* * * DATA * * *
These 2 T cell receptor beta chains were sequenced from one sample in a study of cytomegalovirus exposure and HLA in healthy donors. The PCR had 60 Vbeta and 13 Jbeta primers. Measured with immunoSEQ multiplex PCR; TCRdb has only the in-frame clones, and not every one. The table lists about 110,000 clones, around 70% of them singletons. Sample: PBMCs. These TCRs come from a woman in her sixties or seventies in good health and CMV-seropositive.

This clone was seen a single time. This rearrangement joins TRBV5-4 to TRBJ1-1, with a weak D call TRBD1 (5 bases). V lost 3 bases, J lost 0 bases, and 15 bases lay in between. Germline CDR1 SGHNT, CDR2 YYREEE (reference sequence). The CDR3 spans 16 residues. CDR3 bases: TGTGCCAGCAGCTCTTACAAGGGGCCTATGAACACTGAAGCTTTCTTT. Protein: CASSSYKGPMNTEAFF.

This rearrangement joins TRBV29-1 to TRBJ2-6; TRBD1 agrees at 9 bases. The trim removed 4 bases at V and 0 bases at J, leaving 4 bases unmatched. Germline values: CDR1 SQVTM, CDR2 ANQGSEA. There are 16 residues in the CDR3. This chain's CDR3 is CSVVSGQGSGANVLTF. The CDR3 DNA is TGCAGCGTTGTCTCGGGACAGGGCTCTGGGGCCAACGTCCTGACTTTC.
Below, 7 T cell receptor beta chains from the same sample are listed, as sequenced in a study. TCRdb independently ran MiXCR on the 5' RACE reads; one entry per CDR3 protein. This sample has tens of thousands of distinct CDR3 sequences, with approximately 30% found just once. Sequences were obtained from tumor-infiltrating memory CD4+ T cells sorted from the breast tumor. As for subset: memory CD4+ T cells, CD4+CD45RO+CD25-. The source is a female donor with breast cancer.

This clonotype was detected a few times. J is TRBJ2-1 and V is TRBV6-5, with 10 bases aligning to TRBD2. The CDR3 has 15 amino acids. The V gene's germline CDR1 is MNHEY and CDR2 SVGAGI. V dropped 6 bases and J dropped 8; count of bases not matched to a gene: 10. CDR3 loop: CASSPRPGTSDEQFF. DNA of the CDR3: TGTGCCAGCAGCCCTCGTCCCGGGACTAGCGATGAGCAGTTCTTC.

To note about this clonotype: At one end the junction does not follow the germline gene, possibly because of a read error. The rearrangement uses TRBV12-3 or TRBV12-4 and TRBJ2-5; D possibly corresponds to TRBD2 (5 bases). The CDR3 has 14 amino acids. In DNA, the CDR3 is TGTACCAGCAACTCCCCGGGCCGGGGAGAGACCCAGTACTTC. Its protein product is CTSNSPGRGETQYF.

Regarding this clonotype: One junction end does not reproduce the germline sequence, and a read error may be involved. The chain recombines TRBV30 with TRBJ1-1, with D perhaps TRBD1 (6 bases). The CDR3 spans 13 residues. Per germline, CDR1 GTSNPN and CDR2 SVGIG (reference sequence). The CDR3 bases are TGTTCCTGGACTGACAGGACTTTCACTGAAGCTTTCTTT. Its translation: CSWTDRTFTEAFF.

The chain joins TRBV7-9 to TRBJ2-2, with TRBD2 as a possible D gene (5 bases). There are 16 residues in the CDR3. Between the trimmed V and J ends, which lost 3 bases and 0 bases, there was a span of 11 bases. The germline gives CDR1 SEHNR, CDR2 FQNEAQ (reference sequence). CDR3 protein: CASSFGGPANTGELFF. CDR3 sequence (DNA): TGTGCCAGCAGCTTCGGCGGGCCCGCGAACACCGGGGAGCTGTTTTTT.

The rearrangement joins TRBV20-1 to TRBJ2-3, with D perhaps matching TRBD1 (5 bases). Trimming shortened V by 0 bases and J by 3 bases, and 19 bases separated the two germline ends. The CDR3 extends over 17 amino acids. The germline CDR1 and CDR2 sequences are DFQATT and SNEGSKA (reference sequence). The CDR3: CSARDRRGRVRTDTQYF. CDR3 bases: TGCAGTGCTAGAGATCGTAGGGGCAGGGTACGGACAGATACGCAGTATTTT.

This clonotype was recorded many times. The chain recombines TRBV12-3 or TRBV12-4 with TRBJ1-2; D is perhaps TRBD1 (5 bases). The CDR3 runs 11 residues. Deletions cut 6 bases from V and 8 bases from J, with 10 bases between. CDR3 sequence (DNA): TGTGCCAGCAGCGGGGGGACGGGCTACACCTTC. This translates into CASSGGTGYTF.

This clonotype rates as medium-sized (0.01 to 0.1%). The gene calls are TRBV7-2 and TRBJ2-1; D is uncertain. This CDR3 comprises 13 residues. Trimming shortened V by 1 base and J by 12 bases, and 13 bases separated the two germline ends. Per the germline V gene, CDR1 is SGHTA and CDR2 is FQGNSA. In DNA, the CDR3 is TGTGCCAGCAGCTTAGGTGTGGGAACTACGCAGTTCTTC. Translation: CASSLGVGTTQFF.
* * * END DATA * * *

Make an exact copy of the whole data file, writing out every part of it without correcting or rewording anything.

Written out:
These 2 T cell receptor beta chains were sequenced from one sample in a study of cytomegalovirus exposure and HLA in healthy donors. The PCR had 60 Vbeta and 13 Jbeta primers. Measured with immunoSEQ multiplex PCR; TCRdb has only the in-frame clones, and not every one. The table lists about 110,000 clones, around 70% of them singletons. Sample: PBMCs. These TCRs come from a woman in her sixties or seventies in good health and CMV-seropositive.

This clone was seen a single time. This rearrangement joins TRBV5-4 to TRBJ1-1, with a weak D call TRBD1 (5 bases). V lost 3 bases, J lost 0 bases, and 15 bases lay in between. Germline CDR1 SGHNT, CDR2 YYREEE (reference sequence). The CDR3 spans 16 residues. CDR3 bases: TGTGCCAGCAGCTCTTACAAGGGGCCTATGAACACTGAAGCTTTCTTT. Protein: CASSSYKGPMNTEAFF.

This rearrangement joins TRBV29-1 to TRBJ2-6; TRBD1 agrees at 9 bases. The trim removed 4 bases at V and 0 bases at J, leaving 4 bases unmatched. Germline values: CDR1 SQVTM, CDR2 ANQGSEA. There are 16 residues in the CDR3. This chain's CDR3 is CSVVSGQGSGANVLTF. The CDR3 DNA is TGCAGCGTTGTCTCGGGACAGGGCTCTGGGGCCAACGTCCTGACTTTC.
Below, 7 T cell receptor beta chains from the same sample are listed, as sequenced in a study. TCRdb independently ran MiXCR on the 5' RACE reads; one entry per CDR3 protein. This sample has tens of thousands of distinct CDR3 sequences, with approximately 30% found just once. Sequences were obtained from tumor-infiltrating memory CD4+ T cells sorted from the breast tumor. As for subset: memory CD4+ T cells, CD4+CD45RO+CD25-. The source is a female donor with breast cancer.

This clonotype was detected a few times. J is TRBJ2-1 and V is TRBV6-5, with 10 bases aligning to TRBD2. The CDR3 has 15 amino acids. The V gene's germline CDR1 is MNHEY and CDR2 SVGAGI. V dropped 6 bases and J dropped 8; count of bases not matched to a gene: 10. CDR3 loop: CASSPRPGTSDEQFF. DNA of the CDR3: TGTGCCAGCAGCCCTCGTCCCGGGACTAGCGATGAGCAGTTCTTC.

To note about this clonotype: At one end the junction does not follow the germline gene, possibly because of a read error. The rearrangement uses TRBV12-3 or TRBV12-4 and TRBJ2-5; D possibly corresponds to TRBD2 (5 bases). The CDR3 has 14 amino acids. In DNA, the CDR3 is TGTACCAGCAACTCCCCGGGCCGGGGAGAGACCCAGTACTTC. Its protein product is CTSNSPGRGETQYF.

Regarding this clonotype: One junction end does not reproduce the germline sequence, and a read error may be involved. The chain recombines TRBV30 with TRBJ1-1, with D perhaps TRBD1 (6 bases). The CDR3 spans 13 residues. Per germline, CDR1 GTSNPN and CDR2 SVGIG (reference sequence). The CDR3 bases are TGTTCCTGGACTGACAGGACTTTCACTGAAGCTTTCTTT. Its translation: CSWTDRTFTEAFF.

The chain joins TRBV7-9 to TRBJ2-2, with TRBD2 as a possible D gene (5 bases). There are 16 residues in the CDR3. Between the trimmed V and J ends, which lost 3 bases and 0 bases, there was a span of 11 bases. The germline gives CDR1 SEHNR, CDR2 FQNEAQ (reference sequence). CDR3 protein: CASSFGGPANTGELFF. CDR3 sequence (DNA): TGTGCCAGCAGCTTCGGCGGGCCCGCGAACACCGGGGAGCTGTTTTTT.

The rearrangement joins TRBV20-1 to TRBJ2-3, with D perhaps matching TRBD1 (5 bases). Trimming shortened V by 0 bases and J by 3 bases, and 19 bases separated the two germline ends. The CDR3 extends over 17 amino acids. The germline CDR1 and CDR2 sequences are DFQATT and SNEGSKA (reference sequence). The CDR3: CSARDRRGRVRTDTQYF. CDR3 bases: TGCAGTGCTAGAGATCGTAGGGGCAGGGTACGGACAGATACGCAGTATTTT.

This clonotype was recorded many times. The chain recombines TRBV12-3 or TRBV12-4 with TRBJ1-2; D is perhaps TRBD1 (5 bases). The CDR3 runs 11 residues. Deletions cut 6 bases from V and 8 bases from J, with 10 bases between. CDR3 sequence (DNA): TGTGCCAGCAGCGGGGGGACGGGCTACACCTTC. This translates into CASSGGTGYTF.

This clonotype rates as medium-sized (0.01 to 0.1%). The gene calls are TRBV7-2 and TRBJ2-1; D is uncertain. This CDR3 comprises 13 residues. Trimming shortened V by 1 base and J by 12 bases, and 13 bases separated the two germline ends. Per the germline V gene, CDR1 is SGHTA and CDR2 is FQGNSA. In DNA, the CDR3 is TGTGCCAGCAGCTTAGGTGTGGGAACTACGCAGTTCTTC. Translation: CASSLGVGTTQFF.